The RBA made it seven straight months with no cash rate movements today, leaving the official rate on hold at 0.1% during its June meeting.
The decision was never in real doubt, with no recognised finance analysts predicting a rise or fall.
The RBA board has decided to keep in place its current policy settings, including targets of 10 basis points for the cash rate and the yield on the 3-year Australian Government bond.
The central bank maintains that the global economy is recovering strongly from the pandemic and that the outlook for growth is strong for this year and next.
However, don’t mention that to the Victorians currently wallowing in their fourth pandemic lockdown, as they might be a little less optimistic.
Making noise about rate rises
Recent months have seen the RBA claim it won’t consider a rate rise until 2024 at the earliest, but that hasn’t stopped some banks from lifting rates on home loan products with fixed terms of 3 years and over.
Some analysts have noted that the continued downward trajectory of unemployment rates, from 5.8% in February and 5.6% in March, plus positive recent economic reports by central banks in New Zealand, Canada and the USA may give the RBA cause to consider withdrawing some of its current stimulus measures. This would potentially send the Australian dollar higher and raise expectations for interest rate hikes.
However, other commentators point to the fact that inflation is close to, or above target, in New Zealand, Canada and the USA, while it is still a long way below where it would need to be in Australia for the RBA to consider a hike.
“The jobs market is still a long way from full employment, wages growth at 1.5% is way below the 3% plus pace necessary to sustain 2-3% inflation and in any case inflation is still well below its target zone,” AMP economist Shane Oliver said. “So a rate hike remains some time off.”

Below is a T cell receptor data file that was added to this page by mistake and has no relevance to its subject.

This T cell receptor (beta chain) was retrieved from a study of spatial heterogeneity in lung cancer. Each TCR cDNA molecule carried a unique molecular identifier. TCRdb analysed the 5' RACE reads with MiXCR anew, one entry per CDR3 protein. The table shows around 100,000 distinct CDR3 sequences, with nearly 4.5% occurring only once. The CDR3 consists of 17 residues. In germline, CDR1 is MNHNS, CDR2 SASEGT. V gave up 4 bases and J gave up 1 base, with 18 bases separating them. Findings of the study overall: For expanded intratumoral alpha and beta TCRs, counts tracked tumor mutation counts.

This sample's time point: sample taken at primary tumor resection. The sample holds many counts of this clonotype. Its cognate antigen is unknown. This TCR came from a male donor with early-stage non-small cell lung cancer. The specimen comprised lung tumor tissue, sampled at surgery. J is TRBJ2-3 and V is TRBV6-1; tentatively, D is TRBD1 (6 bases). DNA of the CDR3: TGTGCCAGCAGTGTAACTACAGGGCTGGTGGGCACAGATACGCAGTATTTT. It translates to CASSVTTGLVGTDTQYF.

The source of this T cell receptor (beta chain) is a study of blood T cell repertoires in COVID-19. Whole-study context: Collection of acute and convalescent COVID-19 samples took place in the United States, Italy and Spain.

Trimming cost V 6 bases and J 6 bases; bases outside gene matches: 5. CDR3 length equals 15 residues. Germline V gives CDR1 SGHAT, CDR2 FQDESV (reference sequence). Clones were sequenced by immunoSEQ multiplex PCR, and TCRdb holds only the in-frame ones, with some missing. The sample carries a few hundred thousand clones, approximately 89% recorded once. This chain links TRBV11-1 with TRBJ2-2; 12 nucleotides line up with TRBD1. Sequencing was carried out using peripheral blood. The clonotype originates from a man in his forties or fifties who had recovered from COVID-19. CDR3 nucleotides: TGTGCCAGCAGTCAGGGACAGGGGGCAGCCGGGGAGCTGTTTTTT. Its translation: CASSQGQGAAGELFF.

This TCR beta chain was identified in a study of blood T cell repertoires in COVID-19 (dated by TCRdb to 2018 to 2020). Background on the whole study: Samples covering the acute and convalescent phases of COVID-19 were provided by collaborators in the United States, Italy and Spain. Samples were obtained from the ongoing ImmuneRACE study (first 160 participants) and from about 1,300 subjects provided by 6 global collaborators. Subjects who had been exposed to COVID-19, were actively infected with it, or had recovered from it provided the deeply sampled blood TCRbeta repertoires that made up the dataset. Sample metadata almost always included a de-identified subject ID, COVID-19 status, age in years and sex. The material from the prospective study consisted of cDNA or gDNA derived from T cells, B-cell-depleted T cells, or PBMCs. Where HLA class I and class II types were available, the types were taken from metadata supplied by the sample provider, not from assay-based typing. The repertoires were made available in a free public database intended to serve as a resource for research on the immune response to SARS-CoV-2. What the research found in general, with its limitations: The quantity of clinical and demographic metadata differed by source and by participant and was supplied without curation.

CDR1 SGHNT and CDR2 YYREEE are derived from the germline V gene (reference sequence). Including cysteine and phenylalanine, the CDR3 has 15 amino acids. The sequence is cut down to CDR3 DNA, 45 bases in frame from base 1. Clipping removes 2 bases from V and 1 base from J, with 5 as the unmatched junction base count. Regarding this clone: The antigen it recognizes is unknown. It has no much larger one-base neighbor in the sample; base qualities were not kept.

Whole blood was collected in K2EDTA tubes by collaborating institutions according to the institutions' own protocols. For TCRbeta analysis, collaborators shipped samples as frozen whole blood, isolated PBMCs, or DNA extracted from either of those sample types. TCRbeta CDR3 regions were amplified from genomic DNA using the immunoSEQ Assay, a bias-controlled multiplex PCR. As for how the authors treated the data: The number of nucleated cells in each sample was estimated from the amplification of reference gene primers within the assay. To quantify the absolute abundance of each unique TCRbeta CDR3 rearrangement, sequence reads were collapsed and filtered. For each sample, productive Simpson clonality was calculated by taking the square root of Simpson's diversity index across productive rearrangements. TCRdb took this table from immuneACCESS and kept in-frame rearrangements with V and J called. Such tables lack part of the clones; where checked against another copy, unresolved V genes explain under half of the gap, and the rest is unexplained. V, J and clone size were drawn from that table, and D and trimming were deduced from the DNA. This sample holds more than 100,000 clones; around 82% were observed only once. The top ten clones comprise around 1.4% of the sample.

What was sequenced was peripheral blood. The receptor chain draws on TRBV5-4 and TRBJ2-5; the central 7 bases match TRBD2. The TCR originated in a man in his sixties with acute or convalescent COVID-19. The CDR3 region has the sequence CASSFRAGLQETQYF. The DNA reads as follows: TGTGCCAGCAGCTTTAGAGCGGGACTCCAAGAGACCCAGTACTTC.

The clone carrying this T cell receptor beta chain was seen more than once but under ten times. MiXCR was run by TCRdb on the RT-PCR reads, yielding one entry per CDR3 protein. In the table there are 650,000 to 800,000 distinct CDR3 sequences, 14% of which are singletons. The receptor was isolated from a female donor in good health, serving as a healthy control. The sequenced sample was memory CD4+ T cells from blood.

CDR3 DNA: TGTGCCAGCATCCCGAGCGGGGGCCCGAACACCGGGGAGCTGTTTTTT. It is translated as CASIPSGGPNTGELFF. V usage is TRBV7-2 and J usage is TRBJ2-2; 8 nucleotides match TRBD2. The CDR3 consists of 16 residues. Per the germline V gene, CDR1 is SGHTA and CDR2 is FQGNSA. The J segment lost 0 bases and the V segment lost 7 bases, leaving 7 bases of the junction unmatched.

No doubt the RBA would dearly love to be in a position to raise rates, but for the moment at least, they are stuck on this historic low with the looming threat of further rate cuts still a distinct possibility.
Investors making waves in housing
Data out last week showed that housing credit grew by 0.5% in April, adding up to now be 4.4% higher for the year. And the RBA has noticed that lending to property investors has increased.
The washout from hot property markets across Australia is that credit growth is likely to quicken in the next few months, as new lending to both investors and owner-occupiers is up by more than 50% year on year.
It makes sense as investors are buoyed by recent property results across capital cities and major regional hubs and want to get a piece of the double digit growth primed for this year across various markets.
The RBA will be under some pressure to keep an eye on this increase in credit as housing markets look likely to remain strong during the traditional slowdown period in the winter months.
Banks moving independently
If there’s one thing we have grown accustomed to from banks, it’s the passing on to borrowers of any additional costs or hardships to the bottom line.
Therefore it’s not surprising that the RBA’s potential withdrawal of pandemic stimulus for banks has seen some lenders move to raise rates independently. In addition to long term fixed rates tracking upwards, we may soon see rates on shorter term fixed products increased too.
You should follow suit
In the same way that banks move independently, outside of rate cycles, you can do the same with your own interest rates. Banks are in the business of attracting new customers and retaining existing ones. You can use these two traits to your advantage.
A simple phone call to your current lender to let them know you are about to jump ship for a better rate elsewhere will usually see them offer you a better deal. Do this regularly and you can future proof yourself from RBA rate movements. If you need some help or don’t know where to start, reach out to Zinger Finance.